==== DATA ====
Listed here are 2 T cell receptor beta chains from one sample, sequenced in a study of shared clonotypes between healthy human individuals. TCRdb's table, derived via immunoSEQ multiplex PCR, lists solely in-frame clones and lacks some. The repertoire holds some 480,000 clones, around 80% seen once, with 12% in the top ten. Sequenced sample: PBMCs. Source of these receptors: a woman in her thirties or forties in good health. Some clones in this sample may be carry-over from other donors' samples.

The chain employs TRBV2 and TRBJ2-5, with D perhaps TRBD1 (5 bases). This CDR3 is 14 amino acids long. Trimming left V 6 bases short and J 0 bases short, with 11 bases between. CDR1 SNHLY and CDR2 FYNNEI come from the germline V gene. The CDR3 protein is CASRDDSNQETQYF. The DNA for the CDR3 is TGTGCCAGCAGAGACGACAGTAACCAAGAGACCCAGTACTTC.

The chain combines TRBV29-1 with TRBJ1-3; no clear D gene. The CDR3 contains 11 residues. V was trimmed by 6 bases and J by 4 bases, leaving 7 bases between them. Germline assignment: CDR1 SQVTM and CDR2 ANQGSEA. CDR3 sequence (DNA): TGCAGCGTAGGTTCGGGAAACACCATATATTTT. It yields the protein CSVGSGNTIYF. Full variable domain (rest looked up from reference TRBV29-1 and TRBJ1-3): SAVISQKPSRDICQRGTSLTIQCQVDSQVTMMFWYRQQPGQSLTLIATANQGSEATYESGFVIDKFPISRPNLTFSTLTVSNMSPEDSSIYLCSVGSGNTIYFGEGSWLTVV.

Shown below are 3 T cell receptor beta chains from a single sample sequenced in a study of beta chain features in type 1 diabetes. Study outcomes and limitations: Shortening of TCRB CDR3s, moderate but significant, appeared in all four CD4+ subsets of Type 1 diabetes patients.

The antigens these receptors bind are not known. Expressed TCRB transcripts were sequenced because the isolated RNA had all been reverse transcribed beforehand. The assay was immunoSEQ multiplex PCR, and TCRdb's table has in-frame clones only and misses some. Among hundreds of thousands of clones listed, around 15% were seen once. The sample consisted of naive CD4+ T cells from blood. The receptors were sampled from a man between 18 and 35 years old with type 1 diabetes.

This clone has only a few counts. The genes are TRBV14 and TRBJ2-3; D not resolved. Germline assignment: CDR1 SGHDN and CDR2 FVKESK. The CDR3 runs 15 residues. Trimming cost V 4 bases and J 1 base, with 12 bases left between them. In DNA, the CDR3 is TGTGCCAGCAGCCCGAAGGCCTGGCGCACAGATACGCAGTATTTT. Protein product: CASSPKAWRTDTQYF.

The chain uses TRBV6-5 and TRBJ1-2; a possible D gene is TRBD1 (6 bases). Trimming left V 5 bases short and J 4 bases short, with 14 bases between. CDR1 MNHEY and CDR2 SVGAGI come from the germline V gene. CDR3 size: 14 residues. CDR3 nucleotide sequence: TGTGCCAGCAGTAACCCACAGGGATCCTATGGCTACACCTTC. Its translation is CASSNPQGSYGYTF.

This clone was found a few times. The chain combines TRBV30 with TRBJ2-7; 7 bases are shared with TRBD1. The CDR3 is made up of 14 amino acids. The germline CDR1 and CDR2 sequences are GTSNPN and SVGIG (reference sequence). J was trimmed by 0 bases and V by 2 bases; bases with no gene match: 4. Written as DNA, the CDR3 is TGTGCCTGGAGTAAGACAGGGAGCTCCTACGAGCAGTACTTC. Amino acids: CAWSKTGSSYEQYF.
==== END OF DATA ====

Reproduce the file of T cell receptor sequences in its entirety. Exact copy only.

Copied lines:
Listed here are 2 T cell receptor beta chains from one sample, sequenced in a study of shared clonotypes between healthy human individuals. TCRdb's table, derived via immunoSEQ multiplex PCR, lists solely in-frame clones and lacks some. The repertoire holds some 480,000 clones, around 80% seen once, with 12% in the top ten. Sequenced sample: PBMCs. Source of these receptors: a woman in her thirties or forties in good health. Some clones in this sample may be carry-over from other donors' samples.

The chain employs TRBV2 and TRBJ2-5, with D perhaps TRBD1 (5 bases). This CDR3 is 14 amino acids long. Trimming left V 6 bases short and J 0 bases short, with 11 bases between. CDR1 SNHLY and CDR2 FYNNEI come from the germline V gene. The CDR3 protein is CASRDDSNQETQYF. The DNA for the CDR3 is TGTGCCAGCAGAGACGACAGTAACCAAGAGACCCAGTACTTC.

The chain combines TRBV29-1 with TRBJ1-3; no clear D gene. The CDR3 contains 11 residues. V was trimmed by 6 bases and J by 4 bases, leaving 7 bases between them. Germline assignment: CDR1 SQVTM and CDR2 ANQGSEA. CDR3 sequence (DNA): TGCAGCGTAGGTTCGGGAAACACCATATATTTT. It yields the protein CSVGSGNTIYF. Full variable domain (rest looked up from reference TRBV29-1 and TRBJ1-3): SAVISQKPSRDICQRGTSLTIQCQVDSQVTMMFWYRQQPGQSLTLIATANQGSEATYESGFVIDKFPISRPNLTFSTLTVSNMSPEDSSIYLCSVGSGNTIYFGEGSWLTVV.

Shown below are 3 T cell receptor beta chains from a single sample sequenced in a study of beta chain features in type 1 diabetes. Study outcomes and limitations: Shortening of TCRB CDR3s, moderate but significant, appeared in all four CD4+ subsets of Type 1 diabetes patients.

The antigens these receptors bind are not known. Expressed TCRB transcripts were sequenced because the isolated RNA had all been reverse transcribed beforehand. The assay was immunoSEQ multiplex PCR, and TCRdb's table has in-frame clones only and misses some. Among hundreds of thousands of clones listed, around 15% were seen once. The sample consisted of naive CD4+ T cells from blood. The receptors were sampled from a man between 18 and 35 years old with type 1 diabetes.

This clone has only a few counts. The genes are TRBV14 and TRBJ2-3; D not resolved. Germline assignment: CDR1 SGHDN and CDR2 FVKESK. The CDR3 runs 15 residues. Trimming cost V 4 bases and J 1 base, with 12 bases left between them. In DNA, the CDR3 is TGTGCCAGCAGCCCGAAGGCCTGGCGCACAGATACGCAGTATTTT. Protein product: CASSPKAWRTDTQYF.

The chain uses TRBV6-5 and TRBJ1-2; a possible D gene is TRBD1 (6 bases). Trimming left V 5 bases short and J 4 bases short, with 14 bases between. CDR1 MNHEY and CDR2 SVGAGI come from the germline V gene. CDR3 size: 14 residues. CDR3 nucleotide sequence: TGTGCCAGCAGTAACCCACAGGGATCCTATGGCTACACCTTC. Its translation is CASSNPQGSYGYTF.

This clone was found a few times. The chain combines TRBV30 with TRBJ2-7; 7 bases are shared with TRBD1. The CDR3 is made up of 14 amino acids. The germline CDR1 and CDR2 sequences are GTSNPN and SVGIG (reference sequence). J was trimmed by 0 bases and V by 2 bases; bases with no gene match: 4. Written as DNA, the CDR3 is TGTGCCTGGAGTAAGACAGGGAGCTCCTACGAGCAGTACTTC. Amino acids: CAWSKTGSSYEQYF.